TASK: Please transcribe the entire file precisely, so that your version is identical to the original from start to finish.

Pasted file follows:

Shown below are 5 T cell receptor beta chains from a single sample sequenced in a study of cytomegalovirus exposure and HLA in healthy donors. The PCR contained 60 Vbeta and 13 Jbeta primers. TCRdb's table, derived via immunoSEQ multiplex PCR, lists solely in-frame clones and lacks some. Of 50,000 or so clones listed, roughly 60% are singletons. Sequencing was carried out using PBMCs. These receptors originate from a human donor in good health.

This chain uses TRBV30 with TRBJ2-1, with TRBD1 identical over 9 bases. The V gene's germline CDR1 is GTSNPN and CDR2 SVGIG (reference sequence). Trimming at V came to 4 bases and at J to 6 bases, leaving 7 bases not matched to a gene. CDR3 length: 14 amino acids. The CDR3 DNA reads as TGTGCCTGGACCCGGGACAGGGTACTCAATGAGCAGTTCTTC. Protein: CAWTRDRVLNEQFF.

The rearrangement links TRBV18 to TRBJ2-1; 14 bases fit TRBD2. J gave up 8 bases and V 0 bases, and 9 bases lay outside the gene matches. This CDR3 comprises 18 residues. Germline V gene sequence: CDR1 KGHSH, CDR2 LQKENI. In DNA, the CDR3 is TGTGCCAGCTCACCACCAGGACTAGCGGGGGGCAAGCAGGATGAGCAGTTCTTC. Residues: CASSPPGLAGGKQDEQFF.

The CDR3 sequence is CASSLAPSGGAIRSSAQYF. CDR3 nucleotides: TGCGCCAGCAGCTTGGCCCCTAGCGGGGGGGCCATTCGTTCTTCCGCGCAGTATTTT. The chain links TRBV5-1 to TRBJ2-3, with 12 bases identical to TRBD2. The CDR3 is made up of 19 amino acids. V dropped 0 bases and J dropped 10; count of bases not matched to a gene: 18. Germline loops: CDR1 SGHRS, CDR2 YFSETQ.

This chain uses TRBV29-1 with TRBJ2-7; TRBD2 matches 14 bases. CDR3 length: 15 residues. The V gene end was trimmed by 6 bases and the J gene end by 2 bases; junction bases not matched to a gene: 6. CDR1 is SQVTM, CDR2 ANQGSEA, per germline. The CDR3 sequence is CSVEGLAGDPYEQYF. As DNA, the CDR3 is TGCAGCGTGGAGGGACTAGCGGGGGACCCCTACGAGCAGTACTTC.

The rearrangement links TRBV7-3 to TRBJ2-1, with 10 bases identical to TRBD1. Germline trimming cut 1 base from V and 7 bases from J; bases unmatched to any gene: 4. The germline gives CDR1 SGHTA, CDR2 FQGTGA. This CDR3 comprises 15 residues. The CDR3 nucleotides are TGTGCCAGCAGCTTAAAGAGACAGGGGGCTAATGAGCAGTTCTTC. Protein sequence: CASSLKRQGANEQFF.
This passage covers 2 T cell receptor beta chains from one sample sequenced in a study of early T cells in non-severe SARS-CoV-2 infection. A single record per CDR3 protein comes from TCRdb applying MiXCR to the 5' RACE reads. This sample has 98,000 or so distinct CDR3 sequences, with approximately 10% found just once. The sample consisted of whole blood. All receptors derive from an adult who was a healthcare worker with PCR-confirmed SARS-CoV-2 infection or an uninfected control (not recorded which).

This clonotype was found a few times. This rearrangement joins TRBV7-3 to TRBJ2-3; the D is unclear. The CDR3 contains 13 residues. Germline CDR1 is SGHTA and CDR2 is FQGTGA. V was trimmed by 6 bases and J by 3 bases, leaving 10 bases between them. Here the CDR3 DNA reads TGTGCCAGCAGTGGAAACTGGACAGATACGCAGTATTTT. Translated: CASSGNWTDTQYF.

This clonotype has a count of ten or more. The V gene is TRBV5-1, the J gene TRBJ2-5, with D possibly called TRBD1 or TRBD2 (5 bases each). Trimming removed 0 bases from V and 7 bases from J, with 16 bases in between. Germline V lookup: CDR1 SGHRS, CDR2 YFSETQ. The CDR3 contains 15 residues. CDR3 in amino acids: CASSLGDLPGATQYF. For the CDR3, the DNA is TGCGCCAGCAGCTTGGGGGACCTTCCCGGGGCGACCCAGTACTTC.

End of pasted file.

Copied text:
Shown below are 5 T cell receptor beta chains from a single sample sequenced in a study of cytomegalovirus exposure and HLA in healthy donors. The PCR contained 60 Vbeta and 13 Jbeta primers. TCRdb's table, derived via immunoSEQ multiplex PCR, lists solely in-frame clones and lacks some. Of 50,000 or so clones listed, roughly 60% are singletons. Sequencing was carried out using PBMCs. These receptors originate from a human donor in good health.

This chain uses TRBV30 with TRBJ2-1, with TRBD1 identical over 9 bases. The V gene's germline CDR1 is GTSNPN and CDR2 SVGIG (reference sequence). Trimming at V came to 4 bases and at J to 6 bases, leaving 7 bases not matched to a gene. CDR3 length: 14 amino acids. The CDR3 DNA reads as TGTGCCTGGACCCGGGACAGGGTACTCAATGAGCAGTTCTTC. Protein: CAWTRDRVLNEQFF.

The rearrangement links TRBV18 to TRBJ2-1; 14 bases fit TRBD2. J gave up 8 bases and V 0 bases, and 9 bases lay outside the gene matches. This CDR3 comprises 18 residues. Germline V gene sequence: CDR1 KGHSH, CDR2 LQKENI. In DNA, the CDR3 is TGTGCCAGCTCACCACCAGGACTAGCGGGGGGCAAGCAGGATGAGCAGTTCTTC. Residues: CASSPPGLAGGKQDEQFF.

The CDR3 sequence is CASSLAPSGGAIRSSAQYF. CDR3 nucleotides: TGCGCCAGCAGCTTGGCCCCTAGCGGGGGGGCCATTCGTTCTTCCGCGCAGTATTTT. The chain links TRBV5-1 to TRBJ2-3, with 12 bases identical to TRBD2. The CDR3 is made up of 19 amino acids. V dropped 0 bases and J dropped 10; count of bases not matched to a gene: 18. Germline loops: CDR1 SGHRS, CDR2 YFSETQ.

This chain uses TRBV29-1 with TRBJ2-7; TRBD2 matches 14 bases. CDR3 length: 15 residues. The V gene end was trimmed by 6 bases and the J gene end by 2 bases; junction bases not matched to a gene: 6. CDR1 is SQVTM, CDR2 ANQGSEA, per germline. The CDR3 sequence is CSVEGLAGDPYEQYF. As DNA, the CDR3 is TGCAGCGTGGAGGGACTAGCGGGGGACCCCTACGAGCAGTACTTC.

The rearrangement links TRBV7-3 to TRBJ2-1, with 10 bases identical to TRBD1. Germline trimming cut 1 base from V and 7 bases from J; bases unmatched to any gene: 4. The germline gives CDR1 SGHTA, CDR2 FQGTGA. This CDR3 comprises 15 residues. The CDR3 nucleotides are TGTGCCAGCAGCTTAAAGAGACAGGGGGCTAATGAGCAGTTCTTC. Protein sequence: CASSLKRQGANEQFF.
This passage covers 2 T cell receptor beta chains from one sample sequenced in a study of early T cells in non-severe SARS-CoV-2 infection. A single record per CDR3 protein comes from TCRdb applying MiXCR to the 5' RACE reads. This sample has 98,000 or so distinct CDR3 sequences, with approximately 10% found just once. The sample consisted of whole blood. All receptors derive from an adult who was a healthcare worker with PCR-confirmed SARS-CoV-2 infection or an uninfected control (not recorded which).

This clonotype was found a few times. This rearrangement joins TRBV7-3 to TRBJ2-3; the D is unclear. The CDR3 contains 13 residues. Germline CDR1 is SGHTA and CDR2 is FQGTGA. V was trimmed by 6 bases and J by 3 bases, leaving 10 bases between them. Here the CDR3 DNA reads TGTGCCAGCAGTGGAAACTGGACAGATACGCAGTATTTT. Translated: CASSGNWTDTQYF.

This clonotype has a count of ten or more. The V gene is TRBV5-1, the J gene TRBJ2-5, with D possibly called TRBD1 or TRBD2 (5 bases each). Trimming removed 0 bases from V and 7 bases from J, with 16 bases in between. Germline V lookup: CDR1 SGHRS, CDR2 YFSETQ. The CDR3 contains 15 residues. CDR3 in amino acids: CASSLGDLPGATQYF. For the CDR3, the DNA is TGCGCCAGCAGCTTGGGGGACCTTCCCGGGGCGACCCAGTACTTC.